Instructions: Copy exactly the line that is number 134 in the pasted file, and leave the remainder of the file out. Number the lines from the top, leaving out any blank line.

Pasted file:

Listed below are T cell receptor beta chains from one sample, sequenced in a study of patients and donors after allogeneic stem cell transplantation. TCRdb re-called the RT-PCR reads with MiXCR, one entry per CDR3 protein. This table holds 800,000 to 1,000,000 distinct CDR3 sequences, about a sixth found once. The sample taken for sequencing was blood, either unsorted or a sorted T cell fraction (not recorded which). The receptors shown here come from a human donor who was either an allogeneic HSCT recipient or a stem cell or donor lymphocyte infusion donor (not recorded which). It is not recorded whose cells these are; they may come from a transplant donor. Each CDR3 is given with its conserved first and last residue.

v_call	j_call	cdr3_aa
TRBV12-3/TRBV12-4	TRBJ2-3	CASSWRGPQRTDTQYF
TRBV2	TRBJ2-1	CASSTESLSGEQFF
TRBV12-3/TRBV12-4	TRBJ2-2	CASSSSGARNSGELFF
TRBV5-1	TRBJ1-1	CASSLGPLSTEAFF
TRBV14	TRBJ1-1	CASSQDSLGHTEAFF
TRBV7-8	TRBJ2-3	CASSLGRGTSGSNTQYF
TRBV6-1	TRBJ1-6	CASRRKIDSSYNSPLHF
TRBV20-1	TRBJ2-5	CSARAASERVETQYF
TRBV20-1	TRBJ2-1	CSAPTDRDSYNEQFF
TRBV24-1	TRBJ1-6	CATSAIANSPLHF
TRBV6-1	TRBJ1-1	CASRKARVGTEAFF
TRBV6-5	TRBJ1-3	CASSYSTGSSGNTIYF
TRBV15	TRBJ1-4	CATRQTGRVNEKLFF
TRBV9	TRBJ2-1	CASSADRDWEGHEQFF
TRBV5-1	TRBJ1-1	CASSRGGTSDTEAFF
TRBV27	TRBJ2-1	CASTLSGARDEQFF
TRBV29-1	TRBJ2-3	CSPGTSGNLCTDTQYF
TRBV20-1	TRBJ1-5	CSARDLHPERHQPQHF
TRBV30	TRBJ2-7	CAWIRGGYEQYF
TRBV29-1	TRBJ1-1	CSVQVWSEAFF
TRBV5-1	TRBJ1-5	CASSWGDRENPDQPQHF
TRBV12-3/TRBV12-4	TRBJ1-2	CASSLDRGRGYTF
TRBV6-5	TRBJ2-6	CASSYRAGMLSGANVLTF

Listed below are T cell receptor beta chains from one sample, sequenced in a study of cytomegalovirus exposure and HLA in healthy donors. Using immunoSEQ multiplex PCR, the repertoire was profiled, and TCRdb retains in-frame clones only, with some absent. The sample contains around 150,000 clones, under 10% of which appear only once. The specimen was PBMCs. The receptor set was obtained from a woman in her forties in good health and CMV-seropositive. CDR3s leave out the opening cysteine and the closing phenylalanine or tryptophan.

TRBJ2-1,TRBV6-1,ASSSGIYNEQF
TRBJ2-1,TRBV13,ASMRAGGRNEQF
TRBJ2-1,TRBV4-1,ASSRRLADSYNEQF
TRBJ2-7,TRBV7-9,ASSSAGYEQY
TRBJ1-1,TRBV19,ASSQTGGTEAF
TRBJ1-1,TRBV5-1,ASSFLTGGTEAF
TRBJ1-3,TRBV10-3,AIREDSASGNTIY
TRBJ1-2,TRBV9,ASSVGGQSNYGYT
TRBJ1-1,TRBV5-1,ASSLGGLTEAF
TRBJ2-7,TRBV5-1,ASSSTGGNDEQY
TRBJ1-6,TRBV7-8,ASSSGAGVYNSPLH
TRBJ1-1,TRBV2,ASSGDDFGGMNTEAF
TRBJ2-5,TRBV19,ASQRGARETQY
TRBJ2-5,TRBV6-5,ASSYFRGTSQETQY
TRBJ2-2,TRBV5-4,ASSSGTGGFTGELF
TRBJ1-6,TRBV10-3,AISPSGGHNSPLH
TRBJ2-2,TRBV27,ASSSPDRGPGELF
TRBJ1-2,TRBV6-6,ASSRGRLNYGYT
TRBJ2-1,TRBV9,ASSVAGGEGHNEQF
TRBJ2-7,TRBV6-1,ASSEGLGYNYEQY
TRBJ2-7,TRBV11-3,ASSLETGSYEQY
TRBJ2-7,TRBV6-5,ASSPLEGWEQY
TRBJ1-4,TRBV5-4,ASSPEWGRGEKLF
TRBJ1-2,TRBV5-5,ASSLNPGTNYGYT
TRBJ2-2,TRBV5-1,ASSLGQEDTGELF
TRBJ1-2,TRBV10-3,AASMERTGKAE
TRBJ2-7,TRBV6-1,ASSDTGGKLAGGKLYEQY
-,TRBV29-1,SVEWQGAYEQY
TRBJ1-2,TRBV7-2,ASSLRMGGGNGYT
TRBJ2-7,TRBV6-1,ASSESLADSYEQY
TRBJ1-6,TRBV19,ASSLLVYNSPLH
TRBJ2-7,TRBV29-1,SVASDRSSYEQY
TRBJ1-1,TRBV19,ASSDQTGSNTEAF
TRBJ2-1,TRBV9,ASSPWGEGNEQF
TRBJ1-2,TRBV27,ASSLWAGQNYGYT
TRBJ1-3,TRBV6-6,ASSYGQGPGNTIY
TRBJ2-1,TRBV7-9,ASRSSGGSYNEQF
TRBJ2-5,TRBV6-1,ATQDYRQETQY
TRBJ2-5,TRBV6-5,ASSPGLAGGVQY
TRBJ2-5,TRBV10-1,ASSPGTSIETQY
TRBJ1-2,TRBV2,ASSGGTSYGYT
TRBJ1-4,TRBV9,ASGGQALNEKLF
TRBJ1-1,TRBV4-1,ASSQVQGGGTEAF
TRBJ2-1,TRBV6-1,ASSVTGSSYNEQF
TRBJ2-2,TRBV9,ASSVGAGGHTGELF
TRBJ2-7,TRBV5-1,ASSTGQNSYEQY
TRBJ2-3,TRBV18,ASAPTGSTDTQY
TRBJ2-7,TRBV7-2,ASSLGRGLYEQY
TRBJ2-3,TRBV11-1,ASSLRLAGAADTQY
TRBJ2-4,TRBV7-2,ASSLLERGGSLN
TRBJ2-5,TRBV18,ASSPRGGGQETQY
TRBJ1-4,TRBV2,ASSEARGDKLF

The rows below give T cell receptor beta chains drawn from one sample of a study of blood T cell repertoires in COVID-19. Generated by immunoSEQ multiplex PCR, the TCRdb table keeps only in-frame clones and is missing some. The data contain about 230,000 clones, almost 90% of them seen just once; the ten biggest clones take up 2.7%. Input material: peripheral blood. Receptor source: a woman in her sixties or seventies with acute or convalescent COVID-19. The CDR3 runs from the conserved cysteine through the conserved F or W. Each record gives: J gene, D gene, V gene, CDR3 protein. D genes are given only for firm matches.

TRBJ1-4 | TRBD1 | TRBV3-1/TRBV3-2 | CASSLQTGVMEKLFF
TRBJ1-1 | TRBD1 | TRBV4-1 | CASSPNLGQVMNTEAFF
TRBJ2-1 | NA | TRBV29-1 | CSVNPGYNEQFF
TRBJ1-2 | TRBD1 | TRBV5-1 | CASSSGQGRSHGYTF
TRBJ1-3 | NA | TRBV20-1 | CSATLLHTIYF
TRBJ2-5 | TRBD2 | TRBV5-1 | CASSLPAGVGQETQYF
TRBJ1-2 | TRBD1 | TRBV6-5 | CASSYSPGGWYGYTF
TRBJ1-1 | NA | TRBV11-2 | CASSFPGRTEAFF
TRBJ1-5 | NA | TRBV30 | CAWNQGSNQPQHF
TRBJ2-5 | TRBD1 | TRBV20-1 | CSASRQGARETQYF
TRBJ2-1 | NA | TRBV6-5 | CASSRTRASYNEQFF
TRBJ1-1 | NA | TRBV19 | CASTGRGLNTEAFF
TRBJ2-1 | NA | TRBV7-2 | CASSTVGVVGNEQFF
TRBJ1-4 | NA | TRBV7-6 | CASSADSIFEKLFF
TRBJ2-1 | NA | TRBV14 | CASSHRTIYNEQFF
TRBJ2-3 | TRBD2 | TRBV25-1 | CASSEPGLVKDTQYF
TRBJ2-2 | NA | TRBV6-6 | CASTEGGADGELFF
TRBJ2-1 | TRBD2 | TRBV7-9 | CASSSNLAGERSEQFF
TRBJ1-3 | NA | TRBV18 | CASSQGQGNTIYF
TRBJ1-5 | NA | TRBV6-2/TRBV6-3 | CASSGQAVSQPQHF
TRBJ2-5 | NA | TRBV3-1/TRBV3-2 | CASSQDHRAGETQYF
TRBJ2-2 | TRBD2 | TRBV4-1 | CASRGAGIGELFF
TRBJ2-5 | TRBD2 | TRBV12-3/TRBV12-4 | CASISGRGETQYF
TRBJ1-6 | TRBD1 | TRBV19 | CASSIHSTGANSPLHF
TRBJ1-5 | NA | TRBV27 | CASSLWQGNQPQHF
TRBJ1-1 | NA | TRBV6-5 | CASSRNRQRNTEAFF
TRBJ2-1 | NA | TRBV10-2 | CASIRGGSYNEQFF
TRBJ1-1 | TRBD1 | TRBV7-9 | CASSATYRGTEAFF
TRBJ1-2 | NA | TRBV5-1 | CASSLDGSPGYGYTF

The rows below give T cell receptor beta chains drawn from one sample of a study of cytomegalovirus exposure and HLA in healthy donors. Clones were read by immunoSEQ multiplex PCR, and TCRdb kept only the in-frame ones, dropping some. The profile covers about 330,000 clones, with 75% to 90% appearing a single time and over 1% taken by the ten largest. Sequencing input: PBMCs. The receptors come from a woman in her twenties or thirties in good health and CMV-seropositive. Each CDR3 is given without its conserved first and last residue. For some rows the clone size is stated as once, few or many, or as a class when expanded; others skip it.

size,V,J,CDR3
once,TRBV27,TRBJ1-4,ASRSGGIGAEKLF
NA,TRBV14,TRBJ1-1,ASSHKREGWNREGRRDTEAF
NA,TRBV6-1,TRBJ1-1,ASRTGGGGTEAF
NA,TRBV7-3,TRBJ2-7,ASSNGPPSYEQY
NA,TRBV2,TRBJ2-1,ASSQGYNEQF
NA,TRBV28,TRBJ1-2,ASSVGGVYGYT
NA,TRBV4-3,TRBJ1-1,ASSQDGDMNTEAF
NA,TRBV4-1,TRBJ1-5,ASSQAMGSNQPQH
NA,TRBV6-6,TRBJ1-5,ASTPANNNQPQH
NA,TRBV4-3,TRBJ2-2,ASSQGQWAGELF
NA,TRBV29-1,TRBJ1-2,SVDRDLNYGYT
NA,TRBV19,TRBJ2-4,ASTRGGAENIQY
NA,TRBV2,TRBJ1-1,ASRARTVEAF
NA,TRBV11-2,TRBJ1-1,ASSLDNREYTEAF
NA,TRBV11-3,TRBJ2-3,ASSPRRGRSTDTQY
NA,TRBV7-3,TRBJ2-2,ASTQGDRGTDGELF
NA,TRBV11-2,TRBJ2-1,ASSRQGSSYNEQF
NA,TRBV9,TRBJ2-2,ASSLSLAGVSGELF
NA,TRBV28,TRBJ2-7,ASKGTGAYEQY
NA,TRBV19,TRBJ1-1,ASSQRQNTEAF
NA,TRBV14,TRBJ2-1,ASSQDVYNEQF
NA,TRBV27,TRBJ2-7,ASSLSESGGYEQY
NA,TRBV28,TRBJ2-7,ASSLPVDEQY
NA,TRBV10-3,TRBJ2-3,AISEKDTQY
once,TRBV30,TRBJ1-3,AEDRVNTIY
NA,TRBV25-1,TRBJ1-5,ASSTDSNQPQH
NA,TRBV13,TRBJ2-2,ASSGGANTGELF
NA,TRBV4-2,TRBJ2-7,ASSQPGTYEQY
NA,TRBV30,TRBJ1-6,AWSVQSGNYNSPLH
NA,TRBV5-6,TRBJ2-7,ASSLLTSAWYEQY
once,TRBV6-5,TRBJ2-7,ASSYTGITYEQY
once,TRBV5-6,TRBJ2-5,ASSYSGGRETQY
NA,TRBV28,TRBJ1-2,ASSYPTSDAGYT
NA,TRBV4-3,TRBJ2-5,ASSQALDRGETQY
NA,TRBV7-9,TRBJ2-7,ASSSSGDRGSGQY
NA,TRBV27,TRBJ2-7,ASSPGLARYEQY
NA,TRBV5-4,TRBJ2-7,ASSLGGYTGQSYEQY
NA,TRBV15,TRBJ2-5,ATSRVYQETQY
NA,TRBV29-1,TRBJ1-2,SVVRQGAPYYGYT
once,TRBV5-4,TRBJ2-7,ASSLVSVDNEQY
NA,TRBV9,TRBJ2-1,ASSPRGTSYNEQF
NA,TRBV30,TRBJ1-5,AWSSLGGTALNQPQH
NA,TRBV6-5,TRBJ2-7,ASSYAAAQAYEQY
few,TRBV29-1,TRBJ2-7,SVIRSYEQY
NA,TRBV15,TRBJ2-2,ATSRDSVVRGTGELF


NA,TRBV10-3,TRBJ2-3,AISEKDTQY